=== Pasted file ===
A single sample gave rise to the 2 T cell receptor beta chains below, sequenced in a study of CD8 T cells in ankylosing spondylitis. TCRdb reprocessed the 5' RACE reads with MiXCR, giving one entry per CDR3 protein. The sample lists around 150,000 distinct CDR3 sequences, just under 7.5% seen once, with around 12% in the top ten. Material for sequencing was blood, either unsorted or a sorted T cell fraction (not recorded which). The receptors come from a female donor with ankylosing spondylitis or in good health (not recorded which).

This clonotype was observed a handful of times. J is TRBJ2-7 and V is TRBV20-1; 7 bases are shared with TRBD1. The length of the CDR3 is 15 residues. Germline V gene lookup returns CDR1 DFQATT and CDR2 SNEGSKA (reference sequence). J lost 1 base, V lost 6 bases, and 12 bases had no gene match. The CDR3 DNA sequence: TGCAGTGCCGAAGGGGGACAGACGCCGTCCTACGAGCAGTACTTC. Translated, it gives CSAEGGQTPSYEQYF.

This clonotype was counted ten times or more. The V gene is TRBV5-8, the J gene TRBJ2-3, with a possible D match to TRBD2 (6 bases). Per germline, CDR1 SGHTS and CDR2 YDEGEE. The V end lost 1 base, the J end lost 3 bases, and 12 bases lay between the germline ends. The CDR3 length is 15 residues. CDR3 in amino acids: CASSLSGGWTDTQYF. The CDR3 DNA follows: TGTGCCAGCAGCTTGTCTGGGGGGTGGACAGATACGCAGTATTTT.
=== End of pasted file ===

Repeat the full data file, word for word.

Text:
A single sample gave rise to the 2 T cell receptor beta chains below, sequenced in a study of CD8 T cells in ankylosing spondylitis. TCRdb reprocessed the 5' RACE reads with MiXCR, giving one entry per CDR3 protein. The sample lists around 150,000 distinct CDR3 sequences, just under 7.5% seen once, with around 12% in the top ten. Material for sequencing was blood, either unsorted or a sorted T cell fraction (not recorded which). The receptors come from a female donor with ankylosing spondylitis or in good health (not recorded which).

This clonotype was observed a handful of times. J is TRBJ2-7 and V is TRBV20-1; 7 bases are shared with TRBD1. The length of the CDR3 is 15 residues. Germline V gene lookup returns CDR1 DFQATT and CDR2 SNEGSKA (reference sequence). J lost 1 base, V lost 6 bases, and 12 bases had no gene match. The CDR3 DNA sequence: TGCAGTGCCGAAGGGGGACAGACGCCGTCCTACGAGCAGTACTTC. Translated, it gives CSAEGGQTPSYEQYF.

This clonotype was counted ten times or more. The V gene is TRBV5-8, the J gene TRBJ2-3, with a possible D match to TRBD2 (6 bases). Per germline, CDR1 SGHTS and CDR2 YDEGEE. The V end lost 1 base, the J end lost 3 bases, and 12 bases lay between the germline ends. The CDR3 length is 15 residues. CDR3 in amino acids: CASSLSGGWTDTQYF. The CDR3 DNA follows: TGTGCCAGCAGCTTGTCTGGGGGGTGGACAGATACGCAGTATTTT.